IBM stormed the massive CeBIT trade show here last week, showing off its WebSphere Portal Server alongside such high-tech goodies as a networked Porsche Boxster car, a new Linux watch and a high resolution computer display that Big Blue says is 12-times sharper than current displays and ready to ship. Company executives touted wireless partnerships with the likes of Symbian Ltd. and Intel Corp. and talked up IBM's growth in Europe's mobile Internet market.
Among its announcements, IBM said that its WebSphere Portal Server is ready to roll out and announced its partnership to develop wireless infrastructures for next generation wireless products with Symbian, the London-based developer of operating system software for handheld computers and wireless devices.
"Symbian and IBM will work together on developing the next stage of its software platform for next generation mobile phones. The work is centered around the whole of the infrastructure to make sure that the devices are part of that infrastructure," said Val Rahmani, IBM's newly promoted general manager for global wireless solutions, in an interview with the IDG News Service.
IBM's partnerships with Symbian and with Intel, announced Wednesday, are further proof of IBM's commitment to the development of not only wireless products, but the infrastructure for wireless products, Rahmani said.
On Wednesday, Intel announced it will use IBM's embedded software in Intel's Personal Internet Client Architecture (Intel PCA) for wireless devices and other Internet appliances. Specifically, IBM will port the embedded version of its WebSphere Everyplace Suite middleware, as well as device tools, to the Intel StrongARM processor and future processors based on Intel XScale microarchitecture. "The biggest challenge for us is that all of this (wireless) has got to get a lot easier. The WebSphere Portal Server, which has been semi-rolling out but which is available now, is a good example of a simple wireless service that companies can make personal to their customer and to their employees. The software will let companies build next-generation portals that can be used wirelessly to offer users a personalized, secure and single point of access for content, applications and processes," Rahmani said.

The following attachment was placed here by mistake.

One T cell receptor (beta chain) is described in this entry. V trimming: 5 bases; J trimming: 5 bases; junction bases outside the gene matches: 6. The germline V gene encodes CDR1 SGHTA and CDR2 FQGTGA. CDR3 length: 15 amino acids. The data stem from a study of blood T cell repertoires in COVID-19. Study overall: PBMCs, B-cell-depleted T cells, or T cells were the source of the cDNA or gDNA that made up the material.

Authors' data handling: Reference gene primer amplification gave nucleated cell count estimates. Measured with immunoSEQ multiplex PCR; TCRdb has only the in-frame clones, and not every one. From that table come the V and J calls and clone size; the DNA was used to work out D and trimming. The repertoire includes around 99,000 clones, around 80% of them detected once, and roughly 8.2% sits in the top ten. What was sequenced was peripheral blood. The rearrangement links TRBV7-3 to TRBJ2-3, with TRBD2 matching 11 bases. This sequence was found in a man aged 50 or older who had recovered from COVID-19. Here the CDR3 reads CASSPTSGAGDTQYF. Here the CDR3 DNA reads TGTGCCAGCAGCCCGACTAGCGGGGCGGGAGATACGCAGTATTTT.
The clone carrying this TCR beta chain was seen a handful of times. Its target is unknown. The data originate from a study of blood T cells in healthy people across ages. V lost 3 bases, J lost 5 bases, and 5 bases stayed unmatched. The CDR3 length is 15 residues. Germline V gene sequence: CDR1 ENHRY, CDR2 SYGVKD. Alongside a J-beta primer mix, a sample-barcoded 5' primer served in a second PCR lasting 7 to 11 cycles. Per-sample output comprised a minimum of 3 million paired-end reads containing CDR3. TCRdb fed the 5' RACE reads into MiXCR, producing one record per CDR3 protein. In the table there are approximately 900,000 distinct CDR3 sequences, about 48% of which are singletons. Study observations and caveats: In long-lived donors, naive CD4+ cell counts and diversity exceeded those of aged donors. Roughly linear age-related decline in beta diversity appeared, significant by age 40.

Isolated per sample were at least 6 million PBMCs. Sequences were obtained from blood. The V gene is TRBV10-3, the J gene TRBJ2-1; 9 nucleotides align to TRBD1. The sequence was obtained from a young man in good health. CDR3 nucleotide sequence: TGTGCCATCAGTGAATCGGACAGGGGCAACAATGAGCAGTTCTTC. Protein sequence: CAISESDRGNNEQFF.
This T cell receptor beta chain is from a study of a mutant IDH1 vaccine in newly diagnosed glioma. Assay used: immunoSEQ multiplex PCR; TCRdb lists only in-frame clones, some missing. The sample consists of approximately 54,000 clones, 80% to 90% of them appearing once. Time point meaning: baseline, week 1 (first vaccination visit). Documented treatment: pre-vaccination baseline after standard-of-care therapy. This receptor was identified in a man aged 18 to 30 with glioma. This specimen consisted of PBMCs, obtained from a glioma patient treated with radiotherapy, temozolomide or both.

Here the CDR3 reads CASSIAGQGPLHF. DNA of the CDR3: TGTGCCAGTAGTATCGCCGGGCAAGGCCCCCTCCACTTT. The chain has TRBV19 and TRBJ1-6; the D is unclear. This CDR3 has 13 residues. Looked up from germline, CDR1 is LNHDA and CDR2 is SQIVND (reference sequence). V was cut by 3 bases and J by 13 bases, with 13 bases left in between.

Rahmani expects to see 50 percent growth in the wireless market for IBM by the end of the year, from both carriers and "the other side of the enterprise customer, such as airlines and the banking industry," Rahmani said.
"People have got to start building wireless into their strategies now. The vast majority of carriers are already turning to IBM, with Vodafone being the most recent carrier to sign up for our WebSphere platform," Rahmani said.
Big Blue began making moves last year to provide consulting and integration services, as well as software products, to help companies build out their wireless computing infrastructures. According to Rahmani, that bet has already paid off. "In the last 12 months, there has been a real move away from some of the newer companies because customers want to do business with someone that they know can make wireless happen and will be there in five years time," Rahmani said.
"We are committed to the growth in wireless that we promoted last year. We have 1,500 employees worldwide working on wireless and will grow to between 4,000 to 6,000 employees worldwide; that's about 700 new employees hired each month just to be dedicated to wireless," Rahmani said.
IBM, in Armonk, New York, can be reached at +1-914-499-1900 or http://www.ibm.com/. Symbian, in London, is at +44-20-7563-2000 or at http://www.symbian.com/. Intel, based in Santa Clara, California, can be reached at +1-408-987-8080 or http://www.intel.com/.